At The Frank Law Firm P.C., we’re your partner in safeguarding your home and financial future in Queens Village, NY. As a premier foreclosure defense firm in Queens County, we specialize in stopping mortgage and real estate foreclosures. Our proven track record, local expertise, and commitment to open communication make us the top choice for homeowners facing the threat of foreclosure. Don’t wait until it’s too late – take the first step towards securing your home today. Contact us at 516-246-5577 and let us guide you to a brighter future.
If you’re facing foreclosure, you’re not alone. Many homeowners across Queens Village, NY, find themselves in similar situations, grappling with the stress and uncertainty of losing their homes. In such challenging times, it’s crucial to seek the guidance and support of a reputable foreclosure lawyer. But how do you choose the right one? Here are five key questions to ask before making this critical decision.
When dealing with foreclosure, it’s essential to work with a lawyer who specializes in foreclosure defense. A foreclosure defense lawyer possesses a deep understanding of the legal intricacies surrounding mortgage and real estate foreclosures. They can help you navigate the complex process, ensuring you have the best chance of stopping the foreclosure.
Ask potential lawyers about their success rate in stopping foreclosures. A seasoned real estate foreclosure lawyer will have a proven history of helping clients keep their homes or find alternative solutions to foreclosure. Inquire about their past cases and how they were able to assist homeowners in similar situations.
Reputable lawyers should be willing to share references or testimonials from previous clients. Contacting these references can give you valuable insights into the lawyer’s expertise, communication skills, and ability to handle foreclosure cases effectively.
Every state and even counties within states may have unique foreclosure laws and processes. It’s crucial to work with a lawyer who is familiar with the specific regulations in Queens Village, NY. A local lawyer will have a better understanding of how to navigate the legal landscape in your area.
Discuss the lawyer’s fee structure upfront. Some foreclosure lawyers work on a contingency basis, meaning they only get paid if they successfully stop the foreclosure. Others may require hourly fees or upfront retainers. Understanding the cost and payment options will help you make an informed decision.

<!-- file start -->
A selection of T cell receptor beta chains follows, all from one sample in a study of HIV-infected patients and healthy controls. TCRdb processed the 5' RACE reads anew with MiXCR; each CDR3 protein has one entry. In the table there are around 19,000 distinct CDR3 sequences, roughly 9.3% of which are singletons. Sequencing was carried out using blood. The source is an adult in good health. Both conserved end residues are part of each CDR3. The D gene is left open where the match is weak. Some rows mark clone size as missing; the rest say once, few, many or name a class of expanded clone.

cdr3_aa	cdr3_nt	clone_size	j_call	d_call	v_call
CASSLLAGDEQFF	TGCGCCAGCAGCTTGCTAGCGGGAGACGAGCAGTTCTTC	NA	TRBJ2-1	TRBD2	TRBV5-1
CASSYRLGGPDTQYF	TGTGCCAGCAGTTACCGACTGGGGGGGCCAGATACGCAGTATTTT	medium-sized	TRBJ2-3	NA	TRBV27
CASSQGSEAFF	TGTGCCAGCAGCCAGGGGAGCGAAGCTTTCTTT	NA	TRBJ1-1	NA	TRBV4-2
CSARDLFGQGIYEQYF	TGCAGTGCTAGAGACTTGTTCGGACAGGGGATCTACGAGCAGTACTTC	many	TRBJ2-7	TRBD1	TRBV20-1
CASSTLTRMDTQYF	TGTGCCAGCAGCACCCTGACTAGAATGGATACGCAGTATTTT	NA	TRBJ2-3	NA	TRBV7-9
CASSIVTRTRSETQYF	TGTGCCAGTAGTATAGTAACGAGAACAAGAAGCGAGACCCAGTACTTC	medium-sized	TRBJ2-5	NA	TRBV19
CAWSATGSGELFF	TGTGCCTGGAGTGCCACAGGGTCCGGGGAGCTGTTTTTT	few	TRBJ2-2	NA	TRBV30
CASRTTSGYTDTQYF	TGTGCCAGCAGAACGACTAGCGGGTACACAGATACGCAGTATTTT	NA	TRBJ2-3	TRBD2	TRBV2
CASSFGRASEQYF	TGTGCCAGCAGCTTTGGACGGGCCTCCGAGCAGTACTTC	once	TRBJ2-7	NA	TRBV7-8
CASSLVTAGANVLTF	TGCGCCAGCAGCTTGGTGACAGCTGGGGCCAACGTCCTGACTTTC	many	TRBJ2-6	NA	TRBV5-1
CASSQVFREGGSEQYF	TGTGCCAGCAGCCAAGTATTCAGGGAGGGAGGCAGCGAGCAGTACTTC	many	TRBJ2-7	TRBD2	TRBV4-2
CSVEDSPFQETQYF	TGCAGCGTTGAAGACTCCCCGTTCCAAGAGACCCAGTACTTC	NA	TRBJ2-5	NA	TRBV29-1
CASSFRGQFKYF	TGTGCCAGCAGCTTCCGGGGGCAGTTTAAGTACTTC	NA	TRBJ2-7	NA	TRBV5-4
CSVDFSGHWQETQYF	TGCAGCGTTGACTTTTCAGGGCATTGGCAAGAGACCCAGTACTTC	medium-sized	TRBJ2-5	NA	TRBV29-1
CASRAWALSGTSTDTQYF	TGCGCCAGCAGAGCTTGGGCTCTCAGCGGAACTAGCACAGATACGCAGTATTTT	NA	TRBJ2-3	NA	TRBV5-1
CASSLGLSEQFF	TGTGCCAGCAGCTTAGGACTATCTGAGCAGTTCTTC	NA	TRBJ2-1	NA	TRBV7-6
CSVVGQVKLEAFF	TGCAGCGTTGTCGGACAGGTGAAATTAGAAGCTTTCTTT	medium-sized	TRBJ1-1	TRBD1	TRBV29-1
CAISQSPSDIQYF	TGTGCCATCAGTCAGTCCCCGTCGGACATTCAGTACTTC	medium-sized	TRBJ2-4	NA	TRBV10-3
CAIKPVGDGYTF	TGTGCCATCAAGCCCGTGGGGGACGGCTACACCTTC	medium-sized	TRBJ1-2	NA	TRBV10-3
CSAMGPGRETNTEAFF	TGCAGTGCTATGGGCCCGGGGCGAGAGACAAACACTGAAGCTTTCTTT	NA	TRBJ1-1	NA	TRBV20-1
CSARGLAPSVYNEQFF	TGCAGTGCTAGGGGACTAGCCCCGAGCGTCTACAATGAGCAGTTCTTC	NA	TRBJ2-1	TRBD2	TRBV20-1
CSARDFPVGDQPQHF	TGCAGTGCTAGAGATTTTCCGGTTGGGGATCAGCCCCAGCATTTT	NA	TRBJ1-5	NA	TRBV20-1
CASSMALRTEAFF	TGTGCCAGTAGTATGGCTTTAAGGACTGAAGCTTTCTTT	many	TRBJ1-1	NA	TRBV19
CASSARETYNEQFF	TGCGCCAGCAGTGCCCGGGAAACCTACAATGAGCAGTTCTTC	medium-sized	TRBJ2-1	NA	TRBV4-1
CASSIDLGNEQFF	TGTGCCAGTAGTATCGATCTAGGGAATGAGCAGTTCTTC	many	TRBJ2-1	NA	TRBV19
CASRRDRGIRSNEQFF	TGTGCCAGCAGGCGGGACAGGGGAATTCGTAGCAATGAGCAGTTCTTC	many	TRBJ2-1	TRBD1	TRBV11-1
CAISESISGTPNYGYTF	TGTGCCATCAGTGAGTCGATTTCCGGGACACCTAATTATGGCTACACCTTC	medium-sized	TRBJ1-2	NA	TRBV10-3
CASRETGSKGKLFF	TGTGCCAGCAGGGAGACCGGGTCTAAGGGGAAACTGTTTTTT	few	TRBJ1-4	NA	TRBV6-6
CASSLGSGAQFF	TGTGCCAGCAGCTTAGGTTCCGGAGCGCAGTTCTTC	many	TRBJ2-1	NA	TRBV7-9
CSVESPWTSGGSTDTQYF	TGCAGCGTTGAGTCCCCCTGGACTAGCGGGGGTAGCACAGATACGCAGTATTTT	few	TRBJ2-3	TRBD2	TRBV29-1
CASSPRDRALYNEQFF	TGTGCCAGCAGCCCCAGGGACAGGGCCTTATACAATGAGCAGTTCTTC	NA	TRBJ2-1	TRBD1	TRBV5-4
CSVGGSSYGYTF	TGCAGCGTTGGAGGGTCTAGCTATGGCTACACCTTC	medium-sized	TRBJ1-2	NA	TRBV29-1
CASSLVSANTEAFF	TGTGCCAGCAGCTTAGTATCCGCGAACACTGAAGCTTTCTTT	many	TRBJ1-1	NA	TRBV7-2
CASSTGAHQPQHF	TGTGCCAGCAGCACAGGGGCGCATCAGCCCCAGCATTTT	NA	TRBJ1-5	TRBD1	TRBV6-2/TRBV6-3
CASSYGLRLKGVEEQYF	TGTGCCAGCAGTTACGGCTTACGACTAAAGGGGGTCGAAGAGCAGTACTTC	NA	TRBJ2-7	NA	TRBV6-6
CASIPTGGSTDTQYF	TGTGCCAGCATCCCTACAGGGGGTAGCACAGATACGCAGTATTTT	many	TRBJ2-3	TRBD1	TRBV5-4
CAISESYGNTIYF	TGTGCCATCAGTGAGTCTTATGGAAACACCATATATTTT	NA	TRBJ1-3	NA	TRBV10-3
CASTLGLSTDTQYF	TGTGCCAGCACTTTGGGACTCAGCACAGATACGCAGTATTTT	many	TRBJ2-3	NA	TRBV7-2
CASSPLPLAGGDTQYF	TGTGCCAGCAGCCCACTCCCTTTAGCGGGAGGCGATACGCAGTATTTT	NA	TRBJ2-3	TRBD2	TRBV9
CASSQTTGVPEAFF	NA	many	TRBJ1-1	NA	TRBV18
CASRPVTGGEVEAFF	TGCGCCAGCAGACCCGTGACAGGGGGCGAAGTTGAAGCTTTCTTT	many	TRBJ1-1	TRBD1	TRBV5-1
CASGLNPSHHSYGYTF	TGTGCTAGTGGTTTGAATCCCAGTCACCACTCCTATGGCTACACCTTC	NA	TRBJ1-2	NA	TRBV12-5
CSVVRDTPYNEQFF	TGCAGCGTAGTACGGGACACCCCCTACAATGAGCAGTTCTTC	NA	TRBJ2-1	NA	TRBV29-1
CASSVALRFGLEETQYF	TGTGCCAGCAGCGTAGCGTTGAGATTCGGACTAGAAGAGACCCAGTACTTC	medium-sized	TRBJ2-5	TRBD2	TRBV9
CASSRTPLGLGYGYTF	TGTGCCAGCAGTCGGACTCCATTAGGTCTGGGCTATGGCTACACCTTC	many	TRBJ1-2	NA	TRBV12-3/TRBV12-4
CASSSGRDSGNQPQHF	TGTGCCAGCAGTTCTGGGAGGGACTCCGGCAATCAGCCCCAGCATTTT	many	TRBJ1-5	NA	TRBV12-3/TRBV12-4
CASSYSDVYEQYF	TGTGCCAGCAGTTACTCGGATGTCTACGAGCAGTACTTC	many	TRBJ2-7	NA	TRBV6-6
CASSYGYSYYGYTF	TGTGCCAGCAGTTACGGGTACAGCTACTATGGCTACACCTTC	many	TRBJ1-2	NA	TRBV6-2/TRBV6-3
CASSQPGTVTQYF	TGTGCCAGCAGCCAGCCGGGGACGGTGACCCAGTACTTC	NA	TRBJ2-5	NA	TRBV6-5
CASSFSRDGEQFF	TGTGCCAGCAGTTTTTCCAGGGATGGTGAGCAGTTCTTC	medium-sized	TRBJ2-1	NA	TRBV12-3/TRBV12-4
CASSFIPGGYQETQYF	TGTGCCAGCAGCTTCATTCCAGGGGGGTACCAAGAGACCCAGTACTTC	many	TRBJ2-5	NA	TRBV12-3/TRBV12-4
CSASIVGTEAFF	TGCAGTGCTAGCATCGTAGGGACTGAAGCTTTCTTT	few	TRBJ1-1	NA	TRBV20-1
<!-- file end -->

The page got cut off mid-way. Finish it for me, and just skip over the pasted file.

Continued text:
When searching for a reliable foreclosure lawyer in Queens Village, NY, look no further than The Frank Law Firm P.C.. Our experienced team of foreclosure defense lawyers has a proven track record of stopping foreclosures and protecting homeowners’ rights. We have a deep understanding of the local laws and regulations, ensuring that we provide the best possible legal assistance to our clients.
Don’t wait until it’s too late to seek legal help. Contact us today at 516-246-5577 to schedule a consultation with our skilled foreclosure lawyers.
Queens Village was founded as Little Plains in the 1640s. Homage to this part of Queens Village history is found on the sign above the Long Island Railroad Station there. In 1824, Thomas Brush established a blacksmith shop in the area. He prospered and built several other shops and a factory, and the area soon became known as Brushville. On March 1, 1837, the railroad arrived. The first station in the area was called Flushing Avenue in 1837, Delancy Avenue by June 20, 1837, and Brushville by November 27, 1837,likely about a mile west of the present station. In 1856, residents voted to change the name from Brushville to Queens.The name “Inglewood” also was used for both the village and the train station in the 1860s and 1870s.The name Brushville was still used in an 1860 New York Times article,but both “Queens” and “Brushville” are used in an 1870 article.Maps from 1873 show portions of Queens Village (then called Inglewood and Queens) in the town of Hempstead, but 1891 maps show it entirely in the town of Jamaica.
After the Borough of Queens became incorporated as part of the City of Greater New York in 1898, and the new county of Nassau was created in 1899, the border between the city and Nassau County was set directly east of Queens Village. A 1901 article in the Brooklyn Eagle already uses the full name Queens Village,a name that had been used as late as the 1880s for Lloyd’s Neck in present-day Suffolk County. In 1923, the Long Island Railroad added “Village” to its station’s name to avoid confusion with the county of the same name, and thus the neighborhood became known as Queens Village.
Queens Village was part of an overall housing boom that was spreading east through Queens from New York as people from the city sought the bucolic life afforded by the less-crowded atmosphere of the area. Today, many of those charming and well-maintained Dutch Colonial and Tudor homes built in Queens Village during the 1920s and 1930s currently continue to attract a diverse population.Learn more about Queens Village.